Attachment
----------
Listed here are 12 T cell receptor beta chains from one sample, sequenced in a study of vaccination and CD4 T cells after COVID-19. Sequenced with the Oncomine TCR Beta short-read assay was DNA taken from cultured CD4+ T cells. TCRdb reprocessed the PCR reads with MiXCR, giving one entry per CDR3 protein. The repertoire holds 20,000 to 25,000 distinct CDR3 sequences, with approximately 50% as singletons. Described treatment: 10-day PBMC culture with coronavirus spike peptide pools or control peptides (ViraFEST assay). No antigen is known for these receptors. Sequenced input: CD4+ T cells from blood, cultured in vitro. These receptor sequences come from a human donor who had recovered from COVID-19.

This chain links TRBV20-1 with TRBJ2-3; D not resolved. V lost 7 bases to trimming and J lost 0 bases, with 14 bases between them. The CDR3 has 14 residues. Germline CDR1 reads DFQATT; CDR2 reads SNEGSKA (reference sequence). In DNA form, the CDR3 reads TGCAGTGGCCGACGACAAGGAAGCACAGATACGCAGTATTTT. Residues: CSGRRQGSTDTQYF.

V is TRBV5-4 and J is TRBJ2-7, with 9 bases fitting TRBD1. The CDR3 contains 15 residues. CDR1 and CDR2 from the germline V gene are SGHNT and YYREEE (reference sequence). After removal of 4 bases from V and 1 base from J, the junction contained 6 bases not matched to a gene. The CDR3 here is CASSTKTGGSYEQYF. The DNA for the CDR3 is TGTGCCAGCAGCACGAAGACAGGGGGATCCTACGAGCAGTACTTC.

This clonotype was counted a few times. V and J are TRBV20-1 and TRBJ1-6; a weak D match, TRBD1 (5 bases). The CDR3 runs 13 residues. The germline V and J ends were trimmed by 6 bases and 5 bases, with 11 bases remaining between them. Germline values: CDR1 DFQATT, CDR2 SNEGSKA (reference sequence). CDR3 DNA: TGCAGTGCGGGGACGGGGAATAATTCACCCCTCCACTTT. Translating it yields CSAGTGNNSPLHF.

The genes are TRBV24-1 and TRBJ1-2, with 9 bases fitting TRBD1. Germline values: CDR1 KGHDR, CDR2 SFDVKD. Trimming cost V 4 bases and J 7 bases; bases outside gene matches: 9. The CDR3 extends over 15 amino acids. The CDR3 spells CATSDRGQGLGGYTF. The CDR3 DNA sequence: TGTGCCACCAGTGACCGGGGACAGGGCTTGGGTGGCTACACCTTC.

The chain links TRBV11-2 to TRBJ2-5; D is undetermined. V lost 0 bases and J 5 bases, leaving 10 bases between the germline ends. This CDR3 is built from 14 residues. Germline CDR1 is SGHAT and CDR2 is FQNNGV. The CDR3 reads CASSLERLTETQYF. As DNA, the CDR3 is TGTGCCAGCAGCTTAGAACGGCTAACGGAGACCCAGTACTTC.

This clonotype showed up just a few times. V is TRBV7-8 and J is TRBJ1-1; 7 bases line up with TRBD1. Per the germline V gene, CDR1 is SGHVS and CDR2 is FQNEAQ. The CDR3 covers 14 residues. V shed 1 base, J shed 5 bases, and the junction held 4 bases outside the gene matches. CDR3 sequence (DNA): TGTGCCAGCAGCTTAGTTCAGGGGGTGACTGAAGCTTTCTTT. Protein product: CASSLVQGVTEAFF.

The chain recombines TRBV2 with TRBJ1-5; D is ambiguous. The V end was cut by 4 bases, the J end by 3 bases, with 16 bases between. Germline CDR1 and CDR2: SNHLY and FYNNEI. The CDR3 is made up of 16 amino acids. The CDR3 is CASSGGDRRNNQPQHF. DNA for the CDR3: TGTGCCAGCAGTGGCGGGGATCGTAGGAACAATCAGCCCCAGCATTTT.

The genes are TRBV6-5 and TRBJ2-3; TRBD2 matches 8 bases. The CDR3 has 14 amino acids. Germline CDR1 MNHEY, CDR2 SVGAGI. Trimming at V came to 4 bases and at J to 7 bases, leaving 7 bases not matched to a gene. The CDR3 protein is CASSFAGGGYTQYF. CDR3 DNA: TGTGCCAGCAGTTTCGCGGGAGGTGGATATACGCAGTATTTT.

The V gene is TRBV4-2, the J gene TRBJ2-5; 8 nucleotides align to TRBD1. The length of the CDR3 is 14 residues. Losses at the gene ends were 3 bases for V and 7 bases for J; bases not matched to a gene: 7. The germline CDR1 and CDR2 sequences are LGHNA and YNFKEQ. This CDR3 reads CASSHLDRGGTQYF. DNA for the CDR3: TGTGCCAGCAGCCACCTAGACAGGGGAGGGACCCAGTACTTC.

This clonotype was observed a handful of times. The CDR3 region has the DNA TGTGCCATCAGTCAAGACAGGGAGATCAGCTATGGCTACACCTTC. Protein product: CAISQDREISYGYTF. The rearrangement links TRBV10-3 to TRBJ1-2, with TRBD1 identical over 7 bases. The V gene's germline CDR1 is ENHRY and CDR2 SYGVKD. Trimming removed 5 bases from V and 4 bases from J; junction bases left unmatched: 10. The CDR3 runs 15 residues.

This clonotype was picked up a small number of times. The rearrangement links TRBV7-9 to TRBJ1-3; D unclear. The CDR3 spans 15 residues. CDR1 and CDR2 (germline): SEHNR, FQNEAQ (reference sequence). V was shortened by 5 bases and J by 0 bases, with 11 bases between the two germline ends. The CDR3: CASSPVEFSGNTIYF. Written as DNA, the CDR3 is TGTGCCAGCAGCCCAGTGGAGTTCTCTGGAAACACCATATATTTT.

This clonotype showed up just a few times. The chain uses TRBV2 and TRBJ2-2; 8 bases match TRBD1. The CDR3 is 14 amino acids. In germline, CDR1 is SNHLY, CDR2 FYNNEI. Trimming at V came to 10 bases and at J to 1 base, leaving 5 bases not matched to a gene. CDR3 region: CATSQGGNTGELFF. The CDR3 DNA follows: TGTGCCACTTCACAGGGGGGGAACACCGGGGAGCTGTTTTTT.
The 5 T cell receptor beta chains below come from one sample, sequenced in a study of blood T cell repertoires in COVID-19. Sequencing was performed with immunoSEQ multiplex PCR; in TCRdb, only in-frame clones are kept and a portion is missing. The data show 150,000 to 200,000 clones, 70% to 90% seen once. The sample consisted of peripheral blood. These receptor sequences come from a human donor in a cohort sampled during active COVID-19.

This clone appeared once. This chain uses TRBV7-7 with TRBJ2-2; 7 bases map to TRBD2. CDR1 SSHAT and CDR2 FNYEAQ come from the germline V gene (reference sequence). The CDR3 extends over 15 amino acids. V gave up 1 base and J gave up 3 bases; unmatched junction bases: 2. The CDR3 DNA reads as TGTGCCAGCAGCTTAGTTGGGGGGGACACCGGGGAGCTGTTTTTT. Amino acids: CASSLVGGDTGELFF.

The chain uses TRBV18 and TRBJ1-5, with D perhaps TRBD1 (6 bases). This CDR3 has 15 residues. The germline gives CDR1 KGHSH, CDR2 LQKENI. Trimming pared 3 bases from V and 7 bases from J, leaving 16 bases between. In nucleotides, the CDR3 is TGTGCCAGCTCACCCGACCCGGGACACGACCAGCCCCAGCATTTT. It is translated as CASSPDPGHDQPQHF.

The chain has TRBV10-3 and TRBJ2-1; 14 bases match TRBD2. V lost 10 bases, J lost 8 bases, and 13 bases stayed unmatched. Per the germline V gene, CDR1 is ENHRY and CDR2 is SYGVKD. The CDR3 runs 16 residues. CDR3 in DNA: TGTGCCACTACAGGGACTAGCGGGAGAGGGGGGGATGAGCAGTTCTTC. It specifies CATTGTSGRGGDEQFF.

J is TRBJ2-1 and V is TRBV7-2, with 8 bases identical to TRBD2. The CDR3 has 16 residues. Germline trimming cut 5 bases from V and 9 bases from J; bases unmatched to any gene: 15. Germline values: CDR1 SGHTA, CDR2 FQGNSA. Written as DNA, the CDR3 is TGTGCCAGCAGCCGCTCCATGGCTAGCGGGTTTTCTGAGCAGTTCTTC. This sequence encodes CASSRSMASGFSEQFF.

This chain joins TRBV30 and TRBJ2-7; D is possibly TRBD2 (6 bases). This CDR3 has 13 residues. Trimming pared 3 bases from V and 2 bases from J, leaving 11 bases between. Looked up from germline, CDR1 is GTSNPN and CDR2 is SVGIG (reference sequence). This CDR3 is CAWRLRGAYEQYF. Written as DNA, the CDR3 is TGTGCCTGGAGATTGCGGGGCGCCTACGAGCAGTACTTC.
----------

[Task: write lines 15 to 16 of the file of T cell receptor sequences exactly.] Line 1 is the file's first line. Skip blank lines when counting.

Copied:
This clone appeared once. This chain uses TRBV7-7 with TRBJ2-2; 7 bases map to TRBD2. CDR1 SSHAT and CDR2 FNYEAQ come from the germline V gene (reference sequence). The CDR3 extends over 15 amino acids. V gave up 1 base and J gave up 3 bases; unmatched junction bases: 2. The CDR3 DNA reads as TGTGCCAGCAGCTTAGTTGGGGGGGACACCGGGGAGCTGTTTTTT. Amino acids: CASSLVGGDTGELFF.

The chain uses TRBV18 and TRBJ1-5, with D perhaps TRBD1 (6 bases). This CDR3 has 15 residues. The germline gives CDR1 KGHSH, CDR2 LQKENI. Trimming pared 3 bases from V and 7 bases from J, leaving 16 bases between. In nucleotides, the CDR3 is TGTGCCAGCTCACCCGACCCGGGACACGACCAGCCCCAGCATTTT. It is translated as CASSPDPGHDQPQHF.